Housekeeping via Defaction

Abstract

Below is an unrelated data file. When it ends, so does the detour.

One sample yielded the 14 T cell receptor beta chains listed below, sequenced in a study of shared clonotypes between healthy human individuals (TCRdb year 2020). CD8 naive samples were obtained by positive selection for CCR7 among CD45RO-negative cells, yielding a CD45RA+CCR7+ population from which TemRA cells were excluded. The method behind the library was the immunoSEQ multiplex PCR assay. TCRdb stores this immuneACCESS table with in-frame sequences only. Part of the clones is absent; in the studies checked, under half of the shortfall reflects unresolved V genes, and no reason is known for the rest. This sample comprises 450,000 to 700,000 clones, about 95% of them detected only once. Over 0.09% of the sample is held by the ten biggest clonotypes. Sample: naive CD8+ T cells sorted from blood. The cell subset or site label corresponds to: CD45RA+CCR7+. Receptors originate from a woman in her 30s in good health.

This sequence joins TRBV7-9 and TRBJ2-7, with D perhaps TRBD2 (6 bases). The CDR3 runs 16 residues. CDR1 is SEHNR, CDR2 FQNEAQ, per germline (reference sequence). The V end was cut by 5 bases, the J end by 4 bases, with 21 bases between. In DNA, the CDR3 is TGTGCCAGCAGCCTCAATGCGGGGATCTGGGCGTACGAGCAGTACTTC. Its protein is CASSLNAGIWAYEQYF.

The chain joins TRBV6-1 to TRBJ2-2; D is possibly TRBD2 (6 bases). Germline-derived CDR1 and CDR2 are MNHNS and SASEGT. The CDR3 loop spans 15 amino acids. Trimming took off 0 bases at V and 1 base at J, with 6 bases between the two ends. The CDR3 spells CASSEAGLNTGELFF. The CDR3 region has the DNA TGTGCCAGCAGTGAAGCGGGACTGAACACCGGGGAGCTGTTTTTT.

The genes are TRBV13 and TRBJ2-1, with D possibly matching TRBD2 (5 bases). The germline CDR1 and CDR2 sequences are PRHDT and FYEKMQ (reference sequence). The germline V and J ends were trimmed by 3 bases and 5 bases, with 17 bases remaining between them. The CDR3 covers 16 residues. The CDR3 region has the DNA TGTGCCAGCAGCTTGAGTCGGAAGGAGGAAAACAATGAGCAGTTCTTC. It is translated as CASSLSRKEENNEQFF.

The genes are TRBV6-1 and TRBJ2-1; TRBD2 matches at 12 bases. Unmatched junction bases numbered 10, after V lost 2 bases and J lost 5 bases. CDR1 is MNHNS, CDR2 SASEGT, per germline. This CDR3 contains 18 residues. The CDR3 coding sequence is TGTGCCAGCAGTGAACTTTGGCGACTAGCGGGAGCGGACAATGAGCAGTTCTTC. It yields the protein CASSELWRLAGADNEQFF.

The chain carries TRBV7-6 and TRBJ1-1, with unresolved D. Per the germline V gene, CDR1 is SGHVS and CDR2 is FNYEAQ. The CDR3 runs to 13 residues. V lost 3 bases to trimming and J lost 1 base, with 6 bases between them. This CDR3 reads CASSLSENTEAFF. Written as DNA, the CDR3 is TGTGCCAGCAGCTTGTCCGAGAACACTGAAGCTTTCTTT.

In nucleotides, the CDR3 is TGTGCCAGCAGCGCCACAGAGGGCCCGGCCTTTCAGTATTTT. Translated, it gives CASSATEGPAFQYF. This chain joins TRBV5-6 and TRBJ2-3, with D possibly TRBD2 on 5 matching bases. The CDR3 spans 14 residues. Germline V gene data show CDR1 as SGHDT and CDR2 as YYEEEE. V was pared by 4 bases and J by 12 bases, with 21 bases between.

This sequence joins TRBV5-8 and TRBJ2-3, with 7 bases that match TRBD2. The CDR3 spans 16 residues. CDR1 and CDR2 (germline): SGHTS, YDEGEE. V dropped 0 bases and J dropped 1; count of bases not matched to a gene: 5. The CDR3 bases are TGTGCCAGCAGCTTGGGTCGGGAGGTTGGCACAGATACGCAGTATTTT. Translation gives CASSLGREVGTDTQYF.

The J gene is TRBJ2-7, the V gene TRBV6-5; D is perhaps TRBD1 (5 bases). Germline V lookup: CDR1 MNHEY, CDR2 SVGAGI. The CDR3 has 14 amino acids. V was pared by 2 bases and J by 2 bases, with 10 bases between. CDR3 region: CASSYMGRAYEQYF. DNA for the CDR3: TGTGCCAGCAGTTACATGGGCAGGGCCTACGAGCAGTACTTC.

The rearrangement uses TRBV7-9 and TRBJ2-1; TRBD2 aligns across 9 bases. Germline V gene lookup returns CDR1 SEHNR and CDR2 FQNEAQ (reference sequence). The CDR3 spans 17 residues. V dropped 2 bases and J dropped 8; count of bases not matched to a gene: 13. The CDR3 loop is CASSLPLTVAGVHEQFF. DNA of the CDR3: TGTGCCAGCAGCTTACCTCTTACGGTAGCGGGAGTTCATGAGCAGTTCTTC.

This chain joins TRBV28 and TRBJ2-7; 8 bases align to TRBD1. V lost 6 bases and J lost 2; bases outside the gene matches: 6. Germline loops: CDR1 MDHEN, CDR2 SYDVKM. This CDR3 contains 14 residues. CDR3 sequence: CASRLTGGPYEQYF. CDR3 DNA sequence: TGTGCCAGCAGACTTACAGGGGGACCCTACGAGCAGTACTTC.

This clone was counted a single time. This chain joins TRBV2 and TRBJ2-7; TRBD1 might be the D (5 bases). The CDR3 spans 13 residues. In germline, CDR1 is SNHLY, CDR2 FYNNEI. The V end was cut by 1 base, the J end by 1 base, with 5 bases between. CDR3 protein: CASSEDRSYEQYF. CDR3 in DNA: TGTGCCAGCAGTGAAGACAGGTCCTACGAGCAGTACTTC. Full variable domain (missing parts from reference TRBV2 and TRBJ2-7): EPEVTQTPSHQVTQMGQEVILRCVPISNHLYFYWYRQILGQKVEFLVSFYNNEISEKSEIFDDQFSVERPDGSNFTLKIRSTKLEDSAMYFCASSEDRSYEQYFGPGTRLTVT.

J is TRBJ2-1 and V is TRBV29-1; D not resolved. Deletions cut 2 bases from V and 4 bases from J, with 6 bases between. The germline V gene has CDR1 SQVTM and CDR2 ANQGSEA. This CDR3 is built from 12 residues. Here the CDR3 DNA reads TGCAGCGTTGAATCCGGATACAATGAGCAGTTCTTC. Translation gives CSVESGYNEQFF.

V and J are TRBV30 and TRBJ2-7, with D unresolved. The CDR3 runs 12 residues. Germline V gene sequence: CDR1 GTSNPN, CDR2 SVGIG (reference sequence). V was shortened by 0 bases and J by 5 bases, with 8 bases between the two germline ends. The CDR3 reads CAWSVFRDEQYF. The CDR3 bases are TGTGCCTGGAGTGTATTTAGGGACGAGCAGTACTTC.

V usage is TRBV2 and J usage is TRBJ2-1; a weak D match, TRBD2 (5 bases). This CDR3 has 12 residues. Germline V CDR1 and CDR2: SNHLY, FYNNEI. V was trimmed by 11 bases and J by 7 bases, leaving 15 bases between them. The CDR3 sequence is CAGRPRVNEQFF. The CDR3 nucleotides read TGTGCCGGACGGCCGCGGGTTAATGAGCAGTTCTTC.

Conidia of the entompathogenic fungus Metarhizium anisopliae are common in soil environments. Thus, insects that move through and nest within soil have a high probability of becoming infected with this fungal pathogen. A case in point is the woodroach Cryptocercus punctulatus which nests as family units inside decayed and partially buried wood. This species defecates within their nest. We tested the hypothesis that such fecal material has antifungal properties and prevents roaches and their offspring from becoming infected. Fungal conidia were incubated with five fresh crushed feces for 1, 3, 12 and 24 hours and subsequently plated on potato dextrose agar. Germination rates were recorded and compared with those of conidia in the absence of fecal material. Our results indicated that feces have a significant negative impact on conidia viability. Moreover, conidia germination was negatively correlated with incubation time. Additional experiments indicate that the antifungal compound of roach feces may be a heat sensitive factor of microbial origin. When feces were boiled or when feces were subjected to ultraviolet radiation and subsequently incubated with M. anisopliae, conidia, viability was